Triangular arbitrage is a bit of forex jargon that sounds cool. It represents the idea of buying something and selling it near instantaneously at a profit. Instant, free money appeals to nearly everyone. The theory is sound, but it’s extremely difficult to pull off in real life.
If you are unfamiliar with synthetic currency pairs, I highly recommend that you read my post on the subject from December 2011. None of this explanation will make sense without understanding that the synthetic pair concept.
Triangular arbitrage opportunities occur when a currency pair shows a price, while the same synthetic currency pair shows another price. If the asking price for the EURUSD is 1.2820 and the bid price of the synthetic currency pair is 1.2823, a triangular arbitrage opportunity exists.
The synthetic currency pair can involve any medium of exchange. Yen pairs are extremely liquid, so perhaps a may use USDJPY and EURJPY to build the synthetic EURUSD.
The great thing about the triangular arbitrage trade is that there are multiple opportunities using the same instrument. Although the named pair does not change, which in this case is EURUSD, a trader could use any of the other 6 major currencies to shop for the best price on the trade. I listed the examples below using the assumption that we’re buying EURUSD.
|Arbitrage currency||Action for arbitraging long EURUSD|
|JPY||Sell EURJPY, Buy USDJPY|
|GBP||Sell EURGBP, Sell GBPUSD|
|AUD||Sell EURAUD, Sell AUDUSD|
|NZD||Sell EURNZD, Sell NZDUSD|
|CAD||Sell EURCAD, Buy USDCAD|
|CHF||Sell EURCHF, Buy USDCHF|
Assume that the trader spots an arbitrage opportunity in EURUSD and finds that yen crosses offer the best opportunity. The mechanical implementation of the strategy would follow this approximate process:
- Buy 100,000 EURUSD at market
- Confirm execution of the EURUSD order at or near the requested price.
- If the order receives poor execution that is worse than the synthetic currency pair or will make the trade too expensive, then close the trade and look for a new opportunity. The cost is the spread and whatever commission was paid.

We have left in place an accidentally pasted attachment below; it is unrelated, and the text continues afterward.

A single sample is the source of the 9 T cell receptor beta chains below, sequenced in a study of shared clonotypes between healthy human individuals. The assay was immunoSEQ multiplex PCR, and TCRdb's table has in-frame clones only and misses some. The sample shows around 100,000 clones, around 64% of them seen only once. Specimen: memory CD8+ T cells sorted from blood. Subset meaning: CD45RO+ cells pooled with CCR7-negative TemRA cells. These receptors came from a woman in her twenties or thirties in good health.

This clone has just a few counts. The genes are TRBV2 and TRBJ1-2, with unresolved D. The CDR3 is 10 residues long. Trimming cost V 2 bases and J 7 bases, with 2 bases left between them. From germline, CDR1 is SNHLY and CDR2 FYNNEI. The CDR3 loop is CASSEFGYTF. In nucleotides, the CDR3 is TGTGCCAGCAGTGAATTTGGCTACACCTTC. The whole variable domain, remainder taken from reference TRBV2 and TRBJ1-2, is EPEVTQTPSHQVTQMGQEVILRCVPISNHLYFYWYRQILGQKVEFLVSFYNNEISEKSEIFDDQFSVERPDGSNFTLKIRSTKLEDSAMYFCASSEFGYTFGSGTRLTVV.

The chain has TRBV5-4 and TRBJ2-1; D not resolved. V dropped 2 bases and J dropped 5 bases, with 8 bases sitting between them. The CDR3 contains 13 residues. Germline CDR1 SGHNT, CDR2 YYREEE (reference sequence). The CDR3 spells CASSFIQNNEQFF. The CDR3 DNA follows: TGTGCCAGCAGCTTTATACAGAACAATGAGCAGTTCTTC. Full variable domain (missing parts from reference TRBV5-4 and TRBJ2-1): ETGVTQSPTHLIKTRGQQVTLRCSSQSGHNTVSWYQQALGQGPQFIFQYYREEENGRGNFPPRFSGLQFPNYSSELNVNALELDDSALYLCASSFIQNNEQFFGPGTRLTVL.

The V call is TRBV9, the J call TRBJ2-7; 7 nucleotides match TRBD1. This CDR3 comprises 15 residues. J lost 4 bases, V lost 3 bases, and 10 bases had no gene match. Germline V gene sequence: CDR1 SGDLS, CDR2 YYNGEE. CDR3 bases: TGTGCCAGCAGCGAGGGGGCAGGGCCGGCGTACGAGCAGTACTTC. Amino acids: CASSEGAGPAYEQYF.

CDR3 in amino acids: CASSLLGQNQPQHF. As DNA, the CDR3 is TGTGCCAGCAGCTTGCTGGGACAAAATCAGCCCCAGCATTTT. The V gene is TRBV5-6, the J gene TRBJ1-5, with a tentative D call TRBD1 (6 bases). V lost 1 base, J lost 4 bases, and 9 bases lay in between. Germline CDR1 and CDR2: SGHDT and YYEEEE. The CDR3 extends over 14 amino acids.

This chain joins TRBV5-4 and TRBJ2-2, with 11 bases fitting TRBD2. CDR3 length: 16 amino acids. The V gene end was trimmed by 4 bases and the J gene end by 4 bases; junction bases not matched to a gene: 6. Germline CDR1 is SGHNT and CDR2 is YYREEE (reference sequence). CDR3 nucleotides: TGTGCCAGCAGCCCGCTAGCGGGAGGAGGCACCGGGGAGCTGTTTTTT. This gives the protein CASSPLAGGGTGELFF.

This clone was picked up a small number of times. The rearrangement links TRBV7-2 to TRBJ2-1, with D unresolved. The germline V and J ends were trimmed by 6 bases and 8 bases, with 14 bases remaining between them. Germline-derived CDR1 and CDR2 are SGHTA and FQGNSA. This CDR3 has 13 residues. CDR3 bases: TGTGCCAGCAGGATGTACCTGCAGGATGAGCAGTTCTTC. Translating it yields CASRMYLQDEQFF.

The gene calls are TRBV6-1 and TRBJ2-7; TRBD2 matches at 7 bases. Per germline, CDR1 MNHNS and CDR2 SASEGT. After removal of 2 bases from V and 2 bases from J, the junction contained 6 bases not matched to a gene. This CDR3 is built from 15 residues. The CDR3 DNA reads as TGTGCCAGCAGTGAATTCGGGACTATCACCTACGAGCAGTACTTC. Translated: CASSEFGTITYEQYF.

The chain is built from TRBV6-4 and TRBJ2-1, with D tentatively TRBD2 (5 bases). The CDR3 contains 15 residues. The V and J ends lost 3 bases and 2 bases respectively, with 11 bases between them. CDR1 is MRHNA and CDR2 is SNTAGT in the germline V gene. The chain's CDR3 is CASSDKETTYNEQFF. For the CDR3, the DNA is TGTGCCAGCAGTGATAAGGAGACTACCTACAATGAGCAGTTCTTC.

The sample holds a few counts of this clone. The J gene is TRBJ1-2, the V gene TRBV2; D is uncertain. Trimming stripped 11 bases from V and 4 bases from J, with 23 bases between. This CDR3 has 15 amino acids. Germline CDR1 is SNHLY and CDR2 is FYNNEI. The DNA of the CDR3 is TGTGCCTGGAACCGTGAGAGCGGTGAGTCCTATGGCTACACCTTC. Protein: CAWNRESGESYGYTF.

- If the order receives reasonable execution, continue.
- Choose half of the synthetic leg to fulfill. The order does not matter. If it the EURJPY is the first order to use, then the task is very easy. The EURUSD and EURJPY pairs both use the same base currency. The lot sizes on the trades should be identical. Because we bought the EURUSD in the named currency pair, we will need to sell the EURJPY to hedge out the euro component of the trade. The EURJPY sell for 100,000 should be executed at market.
- The remaining leg of the trade is the USDJPY. Buying EURUSD put us short dollars. In order to hedge the dollars, we need to buy dollars. Thus, we must buy USDJPY. We cannot, however, blindly purchase $100,000. Although we bought €100,000, that trade put us short $128,200. The unit size should be a purchase of $128,000 against the yen. The extra $200 is rounded to off due to position sizing restrictions in the forex market. We are forced to accpept the risk on the $200 position
- The entire trade has now executed. The exit will occur when the opportunity reverses itself so that the bid is now below the ask, as you would expect in a market. Exit all open trades at market.
Correcting Lot Sizes
It’s hard to grasp the concept of triangular arbitrage from a single example. At the risk of boring my readers, I present a second example below for the sake of thoroughness. The need to correct for lot sizes is what I expect will trip up most traders. Skip this section if you feel like I’m beating a dead horse.
Let’s use the NZDJPY as an off the wall example. The pairs involved are as follows:
NZDJPY, trading at 66.32
NZDUSD, trading at 0.8281
USDJPY, trading at 80.07
The named NZDJPY price is 66.32. The synthetic price, however, is 66.305. An arbitrage opportunity of 1.5 pips exists. This is calculated by:
1 NZD/USD 0.8281 * 1 USD/JPY 80.07 = 1 NZD/66.305 JPY
66.32 – 66.305 = 1.5 pips
The named currency shows a bid price above the ask. This means that we need to sell the named currency and buy the synthetic currency. Assuming that we deal in standard lots on the base currency, the trader executes an order to sell NZD $100,000 at market.
The first task is to buy back the kiwi dollars using NZDUSD. No conversion among units is necessary. Both the named and synthetic currencies share the same base currency, NZD. The last and final step is to sell the JPY that was purchased in the NZDJPY short transaction. Selling JPY using USDJPY involves buying USDJPY. Remember the warning about unit sizes.
We need to purchase NZD $100,000 worth of yen in US dollars. As you can see, it’s complicated. Converting the dollar base currency into NZD is: